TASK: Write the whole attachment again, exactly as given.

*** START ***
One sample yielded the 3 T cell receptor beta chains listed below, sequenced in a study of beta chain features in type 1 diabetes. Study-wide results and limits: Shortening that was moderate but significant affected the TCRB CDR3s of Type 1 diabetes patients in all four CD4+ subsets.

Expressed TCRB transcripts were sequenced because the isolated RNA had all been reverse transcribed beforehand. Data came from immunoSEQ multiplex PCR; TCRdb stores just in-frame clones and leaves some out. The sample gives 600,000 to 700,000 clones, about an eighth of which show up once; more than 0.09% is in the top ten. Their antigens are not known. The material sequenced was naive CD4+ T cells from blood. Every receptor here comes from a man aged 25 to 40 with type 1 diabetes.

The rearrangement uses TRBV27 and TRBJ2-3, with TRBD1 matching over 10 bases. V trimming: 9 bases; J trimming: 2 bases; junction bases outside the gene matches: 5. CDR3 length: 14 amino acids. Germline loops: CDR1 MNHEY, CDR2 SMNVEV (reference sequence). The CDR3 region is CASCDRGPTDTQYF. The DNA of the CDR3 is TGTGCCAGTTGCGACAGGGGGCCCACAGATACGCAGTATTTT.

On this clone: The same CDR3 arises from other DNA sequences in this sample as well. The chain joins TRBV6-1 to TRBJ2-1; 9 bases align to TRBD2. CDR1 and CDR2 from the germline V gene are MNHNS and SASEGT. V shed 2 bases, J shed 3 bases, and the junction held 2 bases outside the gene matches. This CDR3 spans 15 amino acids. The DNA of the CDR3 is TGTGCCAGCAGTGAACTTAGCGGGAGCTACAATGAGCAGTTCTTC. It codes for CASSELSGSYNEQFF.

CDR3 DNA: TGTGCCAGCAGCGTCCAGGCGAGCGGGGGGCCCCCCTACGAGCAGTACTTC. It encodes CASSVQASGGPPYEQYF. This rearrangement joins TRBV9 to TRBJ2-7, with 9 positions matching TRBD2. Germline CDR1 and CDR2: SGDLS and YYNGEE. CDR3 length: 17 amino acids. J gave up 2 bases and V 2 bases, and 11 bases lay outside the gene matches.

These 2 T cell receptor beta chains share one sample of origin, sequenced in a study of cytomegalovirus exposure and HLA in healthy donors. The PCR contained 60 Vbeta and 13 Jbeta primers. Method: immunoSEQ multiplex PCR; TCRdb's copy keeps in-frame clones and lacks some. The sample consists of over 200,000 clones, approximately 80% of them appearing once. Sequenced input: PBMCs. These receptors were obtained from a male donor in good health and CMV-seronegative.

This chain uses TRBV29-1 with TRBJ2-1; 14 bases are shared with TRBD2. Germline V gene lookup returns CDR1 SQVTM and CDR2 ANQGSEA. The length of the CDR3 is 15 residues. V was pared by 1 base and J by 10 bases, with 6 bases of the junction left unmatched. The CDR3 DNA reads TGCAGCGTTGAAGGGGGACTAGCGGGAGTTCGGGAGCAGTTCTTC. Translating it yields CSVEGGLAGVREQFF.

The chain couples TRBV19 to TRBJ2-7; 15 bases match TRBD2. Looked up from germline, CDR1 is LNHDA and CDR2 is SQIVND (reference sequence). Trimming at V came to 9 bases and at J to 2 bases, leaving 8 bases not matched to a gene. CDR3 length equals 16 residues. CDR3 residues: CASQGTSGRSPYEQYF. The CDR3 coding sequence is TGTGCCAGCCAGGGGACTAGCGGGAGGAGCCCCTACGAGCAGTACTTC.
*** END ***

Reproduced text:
One sample yielded the 3 T cell receptor beta chains listed below, sequenced in a study of beta chain features in type 1 diabetes. Study-wide results and limits: Shortening that was moderate but significant affected the TCRB CDR3s of Type 1 diabetes patients in all four CD4+ subsets.

Expressed TCRB transcripts were sequenced because the isolated RNA had all been reverse transcribed beforehand. Data came from immunoSEQ multiplex PCR; TCRdb stores just in-frame clones and leaves some out. The sample gives 600,000 to 700,000 clones, about an eighth of which show up once; more than 0.09% is in the top ten. Their antigens are not known. The material sequenced was naive CD4+ T cells from blood. Every receptor here comes from a man aged 25 to 40 with type 1 diabetes.

The rearrangement uses TRBV27 and TRBJ2-3, with TRBD1 matching over 10 bases. V trimming: 9 bases; J trimming: 2 bases; junction bases outside the gene matches: 5. CDR3 length: 14 amino acids. Germline loops: CDR1 MNHEY, CDR2 SMNVEV (reference sequence). The CDR3 region is CASCDRGPTDTQYF. The DNA of the CDR3 is TGTGCCAGTTGCGACAGGGGGCCCACAGATACGCAGTATTTT.

On this clone: The same CDR3 arises from other DNA sequences in this sample as well. The chain joins TRBV6-1 to TRBJ2-1; 9 bases align to TRBD2. CDR1 and CDR2 from the germline V gene are MNHNS and SASEGT. V shed 2 bases, J shed 3 bases, and the junction held 2 bases outside the gene matches. This CDR3 spans 15 amino acids. The DNA of the CDR3 is TGTGCCAGCAGTGAACTTAGCGGGAGCTACAATGAGCAGTTCTTC. It codes for CASSELSGSYNEQFF.

CDR3 DNA: TGTGCCAGCAGCGTCCAGGCGAGCGGGGGGCCCCCCTACGAGCAGTACTTC. It encodes CASSVQASGGPPYEQYF. This rearrangement joins TRBV9 to TRBJ2-7, with 9 positions matching TRBD2. Germline CDR1 and CDR2: SGDLS and YYNGEE. CDR3 length: 17 amino acids. J gave up 2 bases and V 2 bases, and 11 bases lay outside the gene matches.

These 2 T cell receptor beta chains share one sample of origin, sequenced in a study of cytomegalovirus exposure and HLA in healthy donors. The PCR contained 60 Vbeta and 13 Jbeta primers. Method: immunoSEQ multiplex PCR; TCRdb's copy keeps in-frame clones and lacks some. The sample consists of over 200,000 clones, approximately 80% of them appearing once. Sequenced input: PBMCs. These receptors were obtained from a male donor in good health and CMV-seronegative.

This chain uses TRBV29-1 with TRBJ2-1; 14 bases are shared with TRBD2. Germline V gene lookup returns CDR1 SQVTM and CDR2 ANQGSEA. The length of the CDR3 is 15 residues. V was pared by 1 base and J by 10 bases, with 6 bases of the junction left unmatched. The CDR3 DNA reads TGCAGCGTTGAAGGGGGACTAGCGGGAGTTCGGGAGCAGTTCTTC. Translating it yields CSVEGGLAGVREQFF.

The chain couples TRBV19 to TRBJ2-7; 15 bases match TRBD2. Looked up from germline, CDR1 is LNHDA and CDR2 is SQIVND (reference sequence). Trimming at V came to 9 bases and at J to 2 bases, leaving 8 bases not matched to a gene. CDR3 length equals 16 residues. CDR3 residues: CASQGTSGRSPYEQYF. The CDR3 coding sequence is TGTGCCAGCCAGGGGACTAGCGGGAGGAGCCCCTACGAGCAGTACTTC.